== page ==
Just as the cuckoo heralds the arrival of Spring, there are signals for golfers of the impending summer season. One sign is the appearance of the new club diary; a second is a sighting of the five-bellied Kenny Maciver in the vicinity of the Golf Club; and a third is former club captain Norrie ‘Tomsh’ Macdonald shedding his sombre winter coat and transforming into his brilliant summer plumage.
Two of the signs are already there. The club diary is now available and Norrie was spotted in a powder blue number last weekend. Kenny Maciver will not be far away.
The imminent arrival of summer golf means that serious preparation will already be underway, as competitors seek that elusive game improvement that will turn them into scratch golfers. Some of us will try to buy improvement by throwing money at a set of new clubs. Those more careful with their cash might splash out on some new golf balls promising a bewildering array of benefits ranging from greater spin and increased distance to higher trajectory and softer feel. Of course, the uncomfortable truth is that all those magnificent attributes can take effect only after the ball is struck. And actually hitting the ball is another problem entirely.
Most of us will try to read our way to better golf. In the lists of bestselling books, the favourite topics have long been cats, golf and Nazism. The humourist Alan Coren once tried to cash in this phenomenon by publishing a book entitled Golfing for Cats, with a swastika emblazoned on the front cover. For those golfers who have reached the end of a very long tether, even that book may be worth purchasing.
Before we are swept into summer, there is the small matter of the Winter League to be concluded. Some teams bowed out of contention last weekend, but the competition remains finely balanced. Only ten points separate the leading 11 teams and, with two weeks left to play, any one of 25 teams could still win.
Last Saturday, the winning pairing made the most of their 15 scoring points to jump from twenty sixth place overall to ninth position. Neil Maciver and Chris Macleod have somehow maintained a handicap of ten and that, combined with an outstanding round of only three over par, took them four strokes clear of the field on net 42. Three bogeys on the tough opening six gave them every chance of a good score and that was confirmed by a level par inward half, including a birdie on the Redan.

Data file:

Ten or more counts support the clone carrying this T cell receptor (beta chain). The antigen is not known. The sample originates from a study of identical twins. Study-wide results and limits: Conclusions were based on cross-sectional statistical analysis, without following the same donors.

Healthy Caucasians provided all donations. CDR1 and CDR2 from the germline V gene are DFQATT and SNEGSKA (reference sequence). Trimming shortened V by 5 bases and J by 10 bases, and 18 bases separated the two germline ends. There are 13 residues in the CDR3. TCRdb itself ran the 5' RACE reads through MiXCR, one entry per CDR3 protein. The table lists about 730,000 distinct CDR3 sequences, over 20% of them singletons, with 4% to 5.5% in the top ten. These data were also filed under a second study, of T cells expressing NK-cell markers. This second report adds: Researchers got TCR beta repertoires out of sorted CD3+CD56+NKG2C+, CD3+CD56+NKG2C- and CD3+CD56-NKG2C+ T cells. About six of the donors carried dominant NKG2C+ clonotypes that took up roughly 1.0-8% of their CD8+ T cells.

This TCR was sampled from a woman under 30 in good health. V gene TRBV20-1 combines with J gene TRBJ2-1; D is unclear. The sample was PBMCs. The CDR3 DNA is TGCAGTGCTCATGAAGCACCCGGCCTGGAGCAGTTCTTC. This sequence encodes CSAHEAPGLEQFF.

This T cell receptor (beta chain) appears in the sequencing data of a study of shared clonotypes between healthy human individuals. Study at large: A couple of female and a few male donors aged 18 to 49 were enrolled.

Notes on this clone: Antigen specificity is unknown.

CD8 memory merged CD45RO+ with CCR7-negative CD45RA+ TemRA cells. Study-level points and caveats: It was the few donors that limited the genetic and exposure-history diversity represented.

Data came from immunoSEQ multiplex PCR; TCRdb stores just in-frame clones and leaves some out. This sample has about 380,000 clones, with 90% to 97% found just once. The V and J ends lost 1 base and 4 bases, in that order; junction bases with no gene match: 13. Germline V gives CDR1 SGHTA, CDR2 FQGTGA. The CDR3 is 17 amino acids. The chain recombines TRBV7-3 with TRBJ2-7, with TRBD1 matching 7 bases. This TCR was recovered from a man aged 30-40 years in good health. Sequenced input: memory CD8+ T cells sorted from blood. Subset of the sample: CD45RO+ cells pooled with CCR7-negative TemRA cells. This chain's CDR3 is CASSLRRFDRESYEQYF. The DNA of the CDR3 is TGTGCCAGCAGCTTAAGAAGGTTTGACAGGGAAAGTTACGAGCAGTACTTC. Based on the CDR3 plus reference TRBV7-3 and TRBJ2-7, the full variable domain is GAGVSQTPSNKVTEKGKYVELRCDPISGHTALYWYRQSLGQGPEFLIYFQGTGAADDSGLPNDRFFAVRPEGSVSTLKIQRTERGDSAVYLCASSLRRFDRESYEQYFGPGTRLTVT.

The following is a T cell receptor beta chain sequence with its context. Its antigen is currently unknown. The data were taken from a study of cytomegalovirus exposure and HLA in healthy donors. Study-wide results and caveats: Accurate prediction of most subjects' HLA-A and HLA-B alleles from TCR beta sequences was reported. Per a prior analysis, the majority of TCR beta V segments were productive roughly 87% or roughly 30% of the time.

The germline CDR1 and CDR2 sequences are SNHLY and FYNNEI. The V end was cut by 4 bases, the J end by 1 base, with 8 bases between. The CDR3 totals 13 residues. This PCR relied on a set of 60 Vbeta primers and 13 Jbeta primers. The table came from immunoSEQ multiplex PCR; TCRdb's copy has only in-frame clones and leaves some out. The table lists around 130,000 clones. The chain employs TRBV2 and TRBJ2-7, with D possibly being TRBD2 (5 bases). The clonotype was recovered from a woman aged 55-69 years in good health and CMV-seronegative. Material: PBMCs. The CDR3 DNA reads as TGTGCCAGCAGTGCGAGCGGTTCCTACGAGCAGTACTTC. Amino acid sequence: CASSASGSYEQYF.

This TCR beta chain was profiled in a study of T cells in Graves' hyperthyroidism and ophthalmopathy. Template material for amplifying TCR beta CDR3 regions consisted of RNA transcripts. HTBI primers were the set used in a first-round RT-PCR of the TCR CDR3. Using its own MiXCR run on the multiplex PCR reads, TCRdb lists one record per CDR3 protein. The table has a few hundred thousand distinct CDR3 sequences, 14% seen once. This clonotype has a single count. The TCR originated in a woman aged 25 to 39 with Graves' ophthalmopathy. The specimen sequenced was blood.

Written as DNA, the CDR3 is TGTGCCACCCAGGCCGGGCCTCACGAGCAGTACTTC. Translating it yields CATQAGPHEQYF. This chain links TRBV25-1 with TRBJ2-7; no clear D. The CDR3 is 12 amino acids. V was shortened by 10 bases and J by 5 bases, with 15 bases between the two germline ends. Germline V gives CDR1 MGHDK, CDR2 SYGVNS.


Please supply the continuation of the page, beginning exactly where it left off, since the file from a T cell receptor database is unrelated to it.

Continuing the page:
Two teams tied for second place on net 46. Both have greatly improved their chances of a late charge for the CarHire Hebrides Trophy. Jamie Duncan and George Macaskill continued their good form of recent weeks with another solid performance. A birdie on the Long Caberfeidh took them to the turn only one over par and they consolidated with another three consecutive pars on the back six. The bonus of a birdie on the Short was undone by a double bogey finish bur their score was still enough to give Jamie and George 11 scoring points to bring their tally for the past fortnight to 27.
Murdie Macdonald and Ian Macritchie must have felt a good day was in prospect after opening their account with par on the castle and Dardanelles. They reached halfway only two over par. The excellent return leg was a steady procession of five consecutive pars and a birdie to finish on the Manor. They have now climbed to fourth spot in the league table.
From a field of over forty teams, the demanding course layout restricted the numbers posting under par scores to eight, although perhaps that should include the performance of Kevin Macrae, with a superb solo round of gross 48. His handicap took him to net 50 but his was the lowest gross round of the day.
The position at the top of the overall Winter League standings remained unchanged, with Sharath Shetty and Andrew Sim still tied for the lead on 82 points with David Black and Euan Morrison. Ken Galloway and John Macleod are in third position, two points behind the leaders.
Murdie Macdonald and Ian Macritchie have moved up to fourth, courtesy of their weekend points haul, on 78 points, one ahead of Al and Allan Macleod, who picked up a precious scoring point last weekend. Similarly, Sandy Bruce and Eddie Mackenzie collected a single weekend point but it was not enough to prevent them slipping a position to sixth place on 75 points.
Arthur Macintosh picked up a point with his solo performance and that has helped him and father Dougie into joint seventh place alongside Richard Galloway and Cal Robertson on 73 points. Stephen Moar and David “Kiwi” Macleod remain one point behind, tied with Murdo and Peter O’Brien.